Kiddushin 80b-Part I
In the last chapter of Tractate Kiddushin there is a mishnah which discusses the limitations on people of the opposite sex being secluded alone (mKiddushin 4:12, bKiddushin 80b). One of the teachings is that a man should not be alone with two women. The Gemara notices a contradiction between the opinion brought in the Mishnah and that of Abba Shaul (80b).
2. דתניא כל שלשים יום יוצא בחיק ונקבר באשה אחת ושני אנשים אבל לא באיש אחד ושתי נשים אבא שאול אומר אף באיש אחד ושתי נשים
3. אפילו תימא אבא שאול בשעת אנינות תביר יצריה
4. ורבנן סברי לה כר’ יצחק
5. דאמר רבי יצחק: מה יתאונן אדם חי גבר על חטאיו (איכה ג:לט)- אפילו בשעת אנינותו של אדם יצרו מתגבר עליו
6. ואבא שאול כי כתיב ההוא – במתרעם על מדותיו כתיב, והכי קאמר: מה יתרעם על מדותיו? וכי גבר על חטאיו? דיו חיים שנתתי לו.
8. כי ההוא מעשה דההיא איתתא, דהוה עובדא ואפיקתיה
1. Our Mishnah does not agree with Abba Saul.
2. For it was taught: Within the first thirty days [of a child’s birth] it may be carried out [for burial] in one’s bosom, and buried by one woman and two men, but not by one man and two women. Abba Saul said: Even by one man and two
3. You may even say [that it agrees with] Abba Saul: in the time
of grief one’s passions are subdued.
4. But the Rabbis hold with R. Isaac,
5. who said: “Wherefore doth a living man mourn, a man that is in
his sins?” (Lam. 3:39) Even in a man’s grief, his lusts prevail against him.
6. And Abba Saul?— That is written with reference to one who complains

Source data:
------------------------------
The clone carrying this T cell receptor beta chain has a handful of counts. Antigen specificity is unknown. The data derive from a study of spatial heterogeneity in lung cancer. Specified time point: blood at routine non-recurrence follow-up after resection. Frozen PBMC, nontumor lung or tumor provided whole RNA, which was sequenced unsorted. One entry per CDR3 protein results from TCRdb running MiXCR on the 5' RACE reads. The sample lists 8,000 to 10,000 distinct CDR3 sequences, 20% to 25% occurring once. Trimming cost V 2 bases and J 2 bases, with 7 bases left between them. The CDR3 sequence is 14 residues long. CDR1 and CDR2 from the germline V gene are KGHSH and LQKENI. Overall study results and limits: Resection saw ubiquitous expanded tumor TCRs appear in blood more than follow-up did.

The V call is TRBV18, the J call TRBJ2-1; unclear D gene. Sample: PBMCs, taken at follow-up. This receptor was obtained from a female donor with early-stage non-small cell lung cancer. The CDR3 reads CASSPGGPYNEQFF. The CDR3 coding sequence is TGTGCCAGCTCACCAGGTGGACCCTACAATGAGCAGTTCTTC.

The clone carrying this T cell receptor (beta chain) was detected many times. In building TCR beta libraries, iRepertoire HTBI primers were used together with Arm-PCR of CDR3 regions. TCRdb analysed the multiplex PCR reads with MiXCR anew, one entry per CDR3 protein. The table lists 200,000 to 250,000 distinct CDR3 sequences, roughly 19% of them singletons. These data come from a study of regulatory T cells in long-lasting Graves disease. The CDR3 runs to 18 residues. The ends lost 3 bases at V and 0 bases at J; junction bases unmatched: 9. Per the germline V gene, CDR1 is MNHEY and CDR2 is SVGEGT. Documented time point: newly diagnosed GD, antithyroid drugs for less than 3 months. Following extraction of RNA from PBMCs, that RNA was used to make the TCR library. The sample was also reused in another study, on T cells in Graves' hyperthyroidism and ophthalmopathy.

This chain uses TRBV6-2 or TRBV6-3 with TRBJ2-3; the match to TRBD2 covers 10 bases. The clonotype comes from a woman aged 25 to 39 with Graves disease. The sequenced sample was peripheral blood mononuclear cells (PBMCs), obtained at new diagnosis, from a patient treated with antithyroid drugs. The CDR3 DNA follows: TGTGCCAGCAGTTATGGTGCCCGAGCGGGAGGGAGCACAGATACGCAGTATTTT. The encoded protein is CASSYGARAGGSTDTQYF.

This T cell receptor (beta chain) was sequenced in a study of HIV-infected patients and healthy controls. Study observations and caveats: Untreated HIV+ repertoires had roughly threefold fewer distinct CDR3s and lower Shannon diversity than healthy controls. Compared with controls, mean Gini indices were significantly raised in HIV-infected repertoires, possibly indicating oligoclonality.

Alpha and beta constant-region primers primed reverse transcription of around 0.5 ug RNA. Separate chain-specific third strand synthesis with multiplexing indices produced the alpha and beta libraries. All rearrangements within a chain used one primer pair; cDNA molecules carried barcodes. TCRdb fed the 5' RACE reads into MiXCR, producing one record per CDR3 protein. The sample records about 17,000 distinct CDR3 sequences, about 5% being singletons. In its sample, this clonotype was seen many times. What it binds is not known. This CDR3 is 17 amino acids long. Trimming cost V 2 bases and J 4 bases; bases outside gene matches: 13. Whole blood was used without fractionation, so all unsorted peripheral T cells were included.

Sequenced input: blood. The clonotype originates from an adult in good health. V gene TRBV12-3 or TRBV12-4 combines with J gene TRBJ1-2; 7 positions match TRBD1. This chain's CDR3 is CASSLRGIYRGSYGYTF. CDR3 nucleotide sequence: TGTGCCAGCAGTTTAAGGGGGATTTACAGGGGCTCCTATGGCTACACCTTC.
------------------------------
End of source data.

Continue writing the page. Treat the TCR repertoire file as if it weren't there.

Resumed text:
of His [God’s] measures, and this is its meaning: Why should he
complain of His dispensation; has he then prevailed over his sin? The life which I gave him is sufficient for him.
7. And the Rabbis?
8. Even as the story of a certain woman: It once happened that she took
him out. (Soncino trans.)
The Gemara discusses the underlying differences between the opinion of Abba Shaul and that of the Rabbis, explaining their respective interpretations of Lamentations 3:39. In line no. 6 the Gemara explains the way in which Abba Shaul interprets this verse, showing how it differs from that of the Rabbis. Line no. 7 then introduces an opposing opinion of the Rabbis, which in line no. 8 is described as being similar to the story of “ההיא איתתא”, a “certain woman”, who “took him out.” The Gemara does not tell us who this woman was, nor what she took out, and as the text is in the standard printed edition of the Talmud line no. 8 is presenting the opinion of the Rabbis. As Rashi has pointed out in his commentary (s.v. ve-rabbanan), there is a different version of the text which does not include line no. 7 “ורבנן” (“And the Rabbis?), rather line no. 8 is a continuation of Abba Shaul’s opinion. Both MS Vatican 111 and the Venice edition (1520-23) [corrected for clarification after a comment by a reader] of the Babylonian Talmud also do not include the word “ורבנן”. In part II I will show how this variant reading resulted in different interpretations of who exactly was this “certain woman” and what exactly did she do.
Part II can be found here.